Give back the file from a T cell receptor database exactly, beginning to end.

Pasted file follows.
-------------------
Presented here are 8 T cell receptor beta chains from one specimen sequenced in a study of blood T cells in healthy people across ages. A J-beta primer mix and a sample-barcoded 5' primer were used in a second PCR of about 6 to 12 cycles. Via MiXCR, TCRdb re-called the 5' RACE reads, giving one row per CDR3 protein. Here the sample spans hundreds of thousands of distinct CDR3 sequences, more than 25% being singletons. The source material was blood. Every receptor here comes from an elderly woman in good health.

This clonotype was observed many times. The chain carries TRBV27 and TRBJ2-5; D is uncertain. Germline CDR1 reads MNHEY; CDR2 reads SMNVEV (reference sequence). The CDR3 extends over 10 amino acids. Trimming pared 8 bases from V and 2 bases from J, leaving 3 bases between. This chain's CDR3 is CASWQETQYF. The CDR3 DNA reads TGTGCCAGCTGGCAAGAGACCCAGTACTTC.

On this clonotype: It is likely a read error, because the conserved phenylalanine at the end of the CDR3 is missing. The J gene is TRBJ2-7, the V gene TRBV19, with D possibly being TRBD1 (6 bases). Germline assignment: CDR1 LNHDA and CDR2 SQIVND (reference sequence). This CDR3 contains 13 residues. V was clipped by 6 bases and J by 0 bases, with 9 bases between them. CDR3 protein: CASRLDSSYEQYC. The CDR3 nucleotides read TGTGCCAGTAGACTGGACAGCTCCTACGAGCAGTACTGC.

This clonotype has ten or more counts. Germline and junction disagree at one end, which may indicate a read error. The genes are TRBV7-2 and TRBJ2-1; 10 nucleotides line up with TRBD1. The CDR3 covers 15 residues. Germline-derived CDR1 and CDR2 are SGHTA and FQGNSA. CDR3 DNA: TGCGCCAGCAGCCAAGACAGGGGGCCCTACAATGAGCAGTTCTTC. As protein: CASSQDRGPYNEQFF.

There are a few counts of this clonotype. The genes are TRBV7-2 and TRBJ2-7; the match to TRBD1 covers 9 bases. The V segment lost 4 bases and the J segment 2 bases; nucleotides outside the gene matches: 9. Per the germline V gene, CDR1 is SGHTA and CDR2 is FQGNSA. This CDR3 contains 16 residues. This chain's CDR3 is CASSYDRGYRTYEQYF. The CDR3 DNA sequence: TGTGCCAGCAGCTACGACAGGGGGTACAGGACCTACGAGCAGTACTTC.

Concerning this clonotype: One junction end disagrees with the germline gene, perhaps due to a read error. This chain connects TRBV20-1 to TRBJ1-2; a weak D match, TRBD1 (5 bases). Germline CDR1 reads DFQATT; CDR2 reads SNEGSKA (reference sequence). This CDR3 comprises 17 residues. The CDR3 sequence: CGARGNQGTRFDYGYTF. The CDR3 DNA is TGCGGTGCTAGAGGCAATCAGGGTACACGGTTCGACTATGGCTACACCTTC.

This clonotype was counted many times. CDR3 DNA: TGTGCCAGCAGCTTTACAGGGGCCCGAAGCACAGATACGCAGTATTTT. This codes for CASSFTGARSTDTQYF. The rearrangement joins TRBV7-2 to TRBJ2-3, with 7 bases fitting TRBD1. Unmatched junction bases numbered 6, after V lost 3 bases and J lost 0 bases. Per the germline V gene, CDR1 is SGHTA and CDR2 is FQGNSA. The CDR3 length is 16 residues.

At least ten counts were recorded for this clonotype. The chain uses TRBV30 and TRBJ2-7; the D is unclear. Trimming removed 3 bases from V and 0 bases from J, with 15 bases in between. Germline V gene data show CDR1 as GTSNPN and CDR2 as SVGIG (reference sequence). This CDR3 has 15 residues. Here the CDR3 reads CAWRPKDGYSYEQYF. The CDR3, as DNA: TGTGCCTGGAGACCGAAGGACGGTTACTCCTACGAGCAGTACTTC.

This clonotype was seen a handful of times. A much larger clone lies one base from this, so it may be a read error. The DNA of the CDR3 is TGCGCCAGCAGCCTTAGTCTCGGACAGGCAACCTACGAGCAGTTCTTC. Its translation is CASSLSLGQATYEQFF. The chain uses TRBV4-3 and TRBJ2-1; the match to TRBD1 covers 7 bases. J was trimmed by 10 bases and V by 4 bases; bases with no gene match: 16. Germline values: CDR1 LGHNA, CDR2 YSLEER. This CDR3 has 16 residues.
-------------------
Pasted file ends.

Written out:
Presented here are 8 T cell receptor beta chains from one specimen sequenced in a study of blood T cells in healthy people across ages. A J-beta primer mix and a sample-barcoded 5' primer were used in a second PCR of about 6 to 12 cycles. Via MiXCR, TCRdb re-called the 5' RACE reads, giving one row per CDR3 protein. Here the sample spans hundreds of thousands of distinct CDR3 sequences, more than 25% being singletons. The source material was blood. Every receptor here comes from an elderly woman in good health.

This clonotype was observed many times. The chain carries TRBV27 and TRBJ2-5; D is uncertain. Germline CDR1 reads MNHEY; CDR2 reads SMNVEV (reference sequence). The CDR3 extends over 10 amino acids. Trimming pared 8 bases from V and 2 bases from J, leaving 3 bases between. This chain's CDR3 is CASWQETQYF. The CDR3 DNA reads TGTGCCAGCTGGCAAGAGACCCAGTACTTC.

On this clonotype: It is likely a read error, because the conserved phenylalanine at the end of the CDR3 is missing. The J gene is TRBJ2-7, the V gene TRBV19, with D possibly being TRBD1 (6 bases). Germline assignment: CDR1 LNHDA and CDR2 SQIVND (reference sequence). This CDR3 contains 13 residues. V was clipped by 6 bases and J by 0 bases, with 9 bases between them. CDR3 protein: CASRLDSSYEQYC. The CDR3 nucleotides read TGTGCCAGTAGACTGGACAGCTCCTACGAGCAGTACTGC.

This clonotype has ten or more counts. Germline and junction disagree at one end, which may indicate a read error. The genes are TRBV7-2 and TRBJ2-1; 10 nucleotides line up with TRBD1. The CDR3 covers 15 residues. Germline-derived CDR1 and CDR2 are SGHTA and FQGNSA. CDR3 DNA: TGCGCCAGCAGCCAAGACAGGGGGCCCTACAATGAGCAGTTCTTC. As protein: CASSQDRGPYNEQFF.

There are a few counts of this clonotype. The genes are TRBV7-2 and TRBJ2-7; the match to TRBD1 covers 9 bases. The V segment lost 4 bases and the J segment 2 bases; nucleotides outside the gene matches: 9. Per the germline V gene, CDR1 is SGHTA and CDR2 is FQGNSA. This CDR3 contains 16 residues. This chain's CDR3 is CASSYDRGYRTYEQYF. The CDR3 DNA sequence: TGTGCCAGCAGCTACGACAGGGGGTACAGGACCTACGAGCAGTACTTC.

Concerning this clonotype: One junction end disagrees with the germline gene, perhaps due to a read error. This chain connects TRBV20-1 to TRBJ1-2; a weak D match, TRBD1 (5 bases). Germline CDR1 reads DFQATT; CDR2 reads SNEGSKA (reference sequence). This CDR3 comprises 17 residues. The CDR3 sequence: CGARGNQGTRFDYGYTF. The CDR3 DNA is TGCGGTGCTAGAGGCAATCAGGGTACACGGTTCGACTATGGCTACACCTTC.

This clonotype was counted many times. CDR3 DNA: TGTGCCAGCAGCTTTACAGGGGCCCGAAGCACAGATACGCAGTATTTT. This codes for CASSFTGARSTDTQYF. The rearrangement joins TRBV7-2 to TRBJ2-3, with 7 bases fitting TRBD1. Unmatched junction bases numbered 6, after V lost 3 bases and J lost 0 bases. Per the germline V gene, CDR1 is SGHTA and CDR2 is FQGNSA. The CDR3 length is 16 residues.

At least ten counts were recorded for this clonotype. The chain uses TRBV30 and TRBJ2-7; the D is unclear. Trimming removed 3 bases from V and 0 bases from J, with 15 bases in between. Germline V gene data show CDR1 as GTSNPN and CDR2 as SVGIG (reference sequence). This CDR3 has 15 residues. Here the CDR3 reads CAWRPKDGYSYEQYF. The CDR3, as DNA: TGTGCCTGGAGACCGAAGGACGGTTACTCCTACGAGCAGTACTTC.

This clonotype was seen a handful of times. A much larger clone lies one base from this, so it may be a read error. The DNA of the CDR3 is TGCGCCAGCAGCCTTAGTCTCGGACAGGCAACCTACGAGCAGTTCTTC. Its translation is CASSLSLGQATYEQFF. The chain uses TRBV4-3 and TRBJ2-1; the match to TRBD1 covers 7 bases. J was trimmed by 10 bases and V by 4 bases; bases with no gene match: 16. Germline values: CDR1 LGHNA, CDR2 YSLEER. This CDR3 has 16 residues.